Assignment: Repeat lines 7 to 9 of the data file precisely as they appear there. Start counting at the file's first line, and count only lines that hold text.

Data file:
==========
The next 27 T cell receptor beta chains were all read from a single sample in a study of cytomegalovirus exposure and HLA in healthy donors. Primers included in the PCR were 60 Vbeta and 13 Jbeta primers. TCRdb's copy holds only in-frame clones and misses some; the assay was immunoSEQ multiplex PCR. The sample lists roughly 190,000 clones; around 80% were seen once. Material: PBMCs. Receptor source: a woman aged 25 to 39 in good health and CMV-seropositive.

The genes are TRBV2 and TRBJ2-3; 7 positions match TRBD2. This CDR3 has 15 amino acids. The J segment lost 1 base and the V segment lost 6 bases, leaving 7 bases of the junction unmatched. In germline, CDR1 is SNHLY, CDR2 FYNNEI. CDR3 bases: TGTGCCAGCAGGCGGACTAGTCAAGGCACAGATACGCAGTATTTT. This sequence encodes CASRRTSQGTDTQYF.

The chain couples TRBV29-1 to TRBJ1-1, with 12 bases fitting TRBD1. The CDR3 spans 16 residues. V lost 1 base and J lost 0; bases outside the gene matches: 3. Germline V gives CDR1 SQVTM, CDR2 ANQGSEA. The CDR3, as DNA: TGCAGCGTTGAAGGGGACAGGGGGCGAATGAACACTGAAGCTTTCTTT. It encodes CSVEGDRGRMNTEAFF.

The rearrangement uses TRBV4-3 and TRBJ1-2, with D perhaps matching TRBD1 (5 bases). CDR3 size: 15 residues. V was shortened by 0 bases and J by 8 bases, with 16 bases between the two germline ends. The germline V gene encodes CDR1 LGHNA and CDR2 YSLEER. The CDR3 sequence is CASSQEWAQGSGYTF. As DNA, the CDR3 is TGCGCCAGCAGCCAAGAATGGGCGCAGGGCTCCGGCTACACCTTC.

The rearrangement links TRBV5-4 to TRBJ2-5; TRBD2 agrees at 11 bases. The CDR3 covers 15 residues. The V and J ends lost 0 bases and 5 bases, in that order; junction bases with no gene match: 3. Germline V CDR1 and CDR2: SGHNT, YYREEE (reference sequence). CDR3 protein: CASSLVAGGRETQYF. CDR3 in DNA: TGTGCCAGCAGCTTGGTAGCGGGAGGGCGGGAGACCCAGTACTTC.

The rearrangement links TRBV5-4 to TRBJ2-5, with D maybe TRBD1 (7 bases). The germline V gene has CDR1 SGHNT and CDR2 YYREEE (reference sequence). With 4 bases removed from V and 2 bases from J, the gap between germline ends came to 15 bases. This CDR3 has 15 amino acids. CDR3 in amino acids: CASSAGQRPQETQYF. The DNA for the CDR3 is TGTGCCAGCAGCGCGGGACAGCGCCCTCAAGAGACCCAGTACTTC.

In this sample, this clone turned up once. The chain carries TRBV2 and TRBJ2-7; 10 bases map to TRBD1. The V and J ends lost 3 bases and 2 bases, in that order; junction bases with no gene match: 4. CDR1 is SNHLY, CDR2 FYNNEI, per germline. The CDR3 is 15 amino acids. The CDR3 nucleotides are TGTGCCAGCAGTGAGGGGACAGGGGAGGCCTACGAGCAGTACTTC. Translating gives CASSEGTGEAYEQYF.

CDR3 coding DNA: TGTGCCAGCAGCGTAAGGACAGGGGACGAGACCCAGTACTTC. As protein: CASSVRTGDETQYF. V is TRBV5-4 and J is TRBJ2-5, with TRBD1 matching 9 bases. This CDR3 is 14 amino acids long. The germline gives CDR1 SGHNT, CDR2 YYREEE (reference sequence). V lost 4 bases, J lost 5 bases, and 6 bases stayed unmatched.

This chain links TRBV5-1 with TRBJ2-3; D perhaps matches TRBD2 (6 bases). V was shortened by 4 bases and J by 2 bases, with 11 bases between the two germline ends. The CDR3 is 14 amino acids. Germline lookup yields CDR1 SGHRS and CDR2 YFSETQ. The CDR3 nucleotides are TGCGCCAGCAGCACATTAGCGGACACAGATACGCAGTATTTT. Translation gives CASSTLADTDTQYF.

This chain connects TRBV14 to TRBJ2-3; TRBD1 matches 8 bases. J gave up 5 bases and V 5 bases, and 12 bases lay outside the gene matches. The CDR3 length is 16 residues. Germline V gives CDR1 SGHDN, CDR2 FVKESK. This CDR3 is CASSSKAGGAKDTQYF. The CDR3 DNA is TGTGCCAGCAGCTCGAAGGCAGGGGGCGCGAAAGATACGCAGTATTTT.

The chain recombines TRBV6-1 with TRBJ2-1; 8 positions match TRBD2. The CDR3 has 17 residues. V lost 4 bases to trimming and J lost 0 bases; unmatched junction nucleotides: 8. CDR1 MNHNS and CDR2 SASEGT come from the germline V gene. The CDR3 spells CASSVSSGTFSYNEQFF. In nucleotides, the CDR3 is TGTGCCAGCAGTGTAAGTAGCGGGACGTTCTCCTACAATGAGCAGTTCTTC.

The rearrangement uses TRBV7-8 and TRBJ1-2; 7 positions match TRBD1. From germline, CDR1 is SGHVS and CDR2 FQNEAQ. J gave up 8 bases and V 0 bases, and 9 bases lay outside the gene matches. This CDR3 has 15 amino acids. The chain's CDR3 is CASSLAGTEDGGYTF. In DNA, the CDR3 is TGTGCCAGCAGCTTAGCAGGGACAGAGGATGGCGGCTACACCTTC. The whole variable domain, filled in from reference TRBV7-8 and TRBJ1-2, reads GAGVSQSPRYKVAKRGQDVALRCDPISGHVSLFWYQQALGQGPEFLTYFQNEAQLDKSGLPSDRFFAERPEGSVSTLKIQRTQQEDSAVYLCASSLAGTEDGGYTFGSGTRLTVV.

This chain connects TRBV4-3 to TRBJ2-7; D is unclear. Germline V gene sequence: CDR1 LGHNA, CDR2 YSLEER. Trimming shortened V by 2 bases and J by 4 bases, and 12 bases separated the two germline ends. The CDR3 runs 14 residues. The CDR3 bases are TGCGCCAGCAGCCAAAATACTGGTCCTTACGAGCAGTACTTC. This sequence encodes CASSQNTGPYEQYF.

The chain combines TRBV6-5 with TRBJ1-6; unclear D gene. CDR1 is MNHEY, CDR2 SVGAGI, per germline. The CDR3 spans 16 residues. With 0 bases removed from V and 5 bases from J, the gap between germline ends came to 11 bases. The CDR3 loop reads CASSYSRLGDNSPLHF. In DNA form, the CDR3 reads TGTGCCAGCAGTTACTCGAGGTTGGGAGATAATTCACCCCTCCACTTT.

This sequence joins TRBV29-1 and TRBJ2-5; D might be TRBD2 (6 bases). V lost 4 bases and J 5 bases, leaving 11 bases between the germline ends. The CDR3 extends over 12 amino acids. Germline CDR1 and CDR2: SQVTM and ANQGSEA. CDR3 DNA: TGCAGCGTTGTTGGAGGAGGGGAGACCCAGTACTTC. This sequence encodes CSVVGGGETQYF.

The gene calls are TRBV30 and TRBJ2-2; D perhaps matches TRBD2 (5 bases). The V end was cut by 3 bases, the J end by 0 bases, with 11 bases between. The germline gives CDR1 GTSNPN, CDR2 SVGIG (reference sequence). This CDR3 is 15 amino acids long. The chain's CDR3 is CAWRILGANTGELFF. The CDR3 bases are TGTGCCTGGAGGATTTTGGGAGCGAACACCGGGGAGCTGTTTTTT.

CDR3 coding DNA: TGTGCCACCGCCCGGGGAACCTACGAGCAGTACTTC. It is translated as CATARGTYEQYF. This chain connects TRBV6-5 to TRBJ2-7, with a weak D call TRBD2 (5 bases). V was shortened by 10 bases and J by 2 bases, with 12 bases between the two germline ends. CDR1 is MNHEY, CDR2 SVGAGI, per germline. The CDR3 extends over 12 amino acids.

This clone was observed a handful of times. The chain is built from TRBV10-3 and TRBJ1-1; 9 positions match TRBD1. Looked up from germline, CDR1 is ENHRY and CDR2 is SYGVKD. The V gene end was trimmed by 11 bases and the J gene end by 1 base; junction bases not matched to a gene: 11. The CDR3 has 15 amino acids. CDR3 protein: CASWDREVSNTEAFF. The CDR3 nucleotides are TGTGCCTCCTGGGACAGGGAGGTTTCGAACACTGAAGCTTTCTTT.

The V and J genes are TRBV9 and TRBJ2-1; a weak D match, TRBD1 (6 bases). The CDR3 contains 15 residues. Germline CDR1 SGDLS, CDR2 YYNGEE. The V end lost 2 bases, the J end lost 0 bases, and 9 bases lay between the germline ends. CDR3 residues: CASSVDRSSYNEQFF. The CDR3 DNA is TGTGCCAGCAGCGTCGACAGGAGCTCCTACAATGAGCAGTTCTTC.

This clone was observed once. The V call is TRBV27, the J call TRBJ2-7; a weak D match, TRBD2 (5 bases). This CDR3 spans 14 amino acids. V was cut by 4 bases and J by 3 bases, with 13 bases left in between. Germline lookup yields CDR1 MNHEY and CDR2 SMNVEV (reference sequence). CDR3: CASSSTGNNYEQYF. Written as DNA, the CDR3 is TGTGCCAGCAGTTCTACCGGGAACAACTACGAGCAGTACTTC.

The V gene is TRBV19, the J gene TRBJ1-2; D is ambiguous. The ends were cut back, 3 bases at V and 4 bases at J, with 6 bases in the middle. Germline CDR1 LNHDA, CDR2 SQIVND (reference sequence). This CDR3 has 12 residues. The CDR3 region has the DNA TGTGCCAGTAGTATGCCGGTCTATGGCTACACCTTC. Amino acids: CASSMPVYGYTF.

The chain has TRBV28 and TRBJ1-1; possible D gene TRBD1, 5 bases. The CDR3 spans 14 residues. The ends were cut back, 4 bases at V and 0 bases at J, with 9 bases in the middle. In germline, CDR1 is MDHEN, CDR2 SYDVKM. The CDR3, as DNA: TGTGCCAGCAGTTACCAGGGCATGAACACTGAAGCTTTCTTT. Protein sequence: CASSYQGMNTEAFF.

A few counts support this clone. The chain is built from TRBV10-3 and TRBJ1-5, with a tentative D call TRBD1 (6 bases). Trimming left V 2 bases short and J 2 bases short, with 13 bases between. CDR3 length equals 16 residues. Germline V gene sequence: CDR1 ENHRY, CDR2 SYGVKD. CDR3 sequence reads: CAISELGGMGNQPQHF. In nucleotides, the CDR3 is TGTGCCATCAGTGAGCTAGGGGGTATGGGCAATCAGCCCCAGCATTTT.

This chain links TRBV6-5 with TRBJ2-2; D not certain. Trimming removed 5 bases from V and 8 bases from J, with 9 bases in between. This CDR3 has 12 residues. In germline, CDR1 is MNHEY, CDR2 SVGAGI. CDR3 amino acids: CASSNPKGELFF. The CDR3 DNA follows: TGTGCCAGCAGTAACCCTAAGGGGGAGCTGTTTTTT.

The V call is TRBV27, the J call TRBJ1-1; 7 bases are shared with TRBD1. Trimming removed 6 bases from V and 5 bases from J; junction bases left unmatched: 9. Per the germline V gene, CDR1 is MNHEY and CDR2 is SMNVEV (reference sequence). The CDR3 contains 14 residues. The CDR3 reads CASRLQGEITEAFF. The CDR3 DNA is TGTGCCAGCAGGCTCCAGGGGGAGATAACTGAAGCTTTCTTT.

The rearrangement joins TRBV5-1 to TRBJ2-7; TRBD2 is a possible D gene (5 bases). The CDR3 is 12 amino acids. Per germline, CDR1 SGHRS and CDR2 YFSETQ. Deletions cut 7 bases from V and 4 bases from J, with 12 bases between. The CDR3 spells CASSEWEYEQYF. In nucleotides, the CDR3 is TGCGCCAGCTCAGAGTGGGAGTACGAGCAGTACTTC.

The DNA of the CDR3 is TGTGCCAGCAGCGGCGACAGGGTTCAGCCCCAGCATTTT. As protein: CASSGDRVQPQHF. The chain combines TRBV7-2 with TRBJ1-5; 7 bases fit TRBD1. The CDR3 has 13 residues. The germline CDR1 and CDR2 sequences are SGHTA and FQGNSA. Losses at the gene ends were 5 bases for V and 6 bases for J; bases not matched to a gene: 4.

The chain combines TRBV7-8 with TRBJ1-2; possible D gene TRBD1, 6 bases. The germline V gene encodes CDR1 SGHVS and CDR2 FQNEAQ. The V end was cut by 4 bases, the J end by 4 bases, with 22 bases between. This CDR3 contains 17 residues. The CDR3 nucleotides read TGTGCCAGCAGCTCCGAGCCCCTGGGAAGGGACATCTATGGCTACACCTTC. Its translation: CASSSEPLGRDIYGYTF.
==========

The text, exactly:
In this sample, this clone turned up once. The chain carries TRBV2 and TRBJ2-7; 10 bases map to TRBD1. The V and J ends lost 3 bases and 2 bases, in that order; junction bases with no gene match: 4. CDR1 is SNHLY, CDR2 FYNNEI, per germline. The CDR3 is 15 amino acids. The CDR3 nucleotides are TGTGCCAGCAGTGAGGGGACAGGGGAGGCCTACGAGCAGTACTTC. Translating gives CASSEGTGEAYEQYF.

CDR3 coding DNA: TGTGCCAGCAGCGTAAGGACAGGGGACGAGACCCAGTACTTC. As protein: CASSVRTGDETQYF. V is TRBV5-4 and J is TRBJ2-5, with TRBD1 matching 9 bases. This CDR3 is 14 amino acids long. The germline gives CDR1 SGHNT, CDR2 YYREEE (reference sequence). V lost 4 bases, J lost 5 bases, and 6 bases stayed unmatched.

This chain links TRBV5-1 with TRBJ2-3; D perhaps matches TRBD2 (6 bases). V was shortened by 4 bases and J by 2 bases, with 11 bases between the two germline ends. The CDR3 is 14 amino acids. Germline lookup yields CDR1 SGHRS and CDR2 YFSETQ. The CDR3 nucleotides are TGCGCCAGCAGCACATTAGCGGACACAGATACGCAGTATTTT. Translation gives CASSTLADTDTQYF.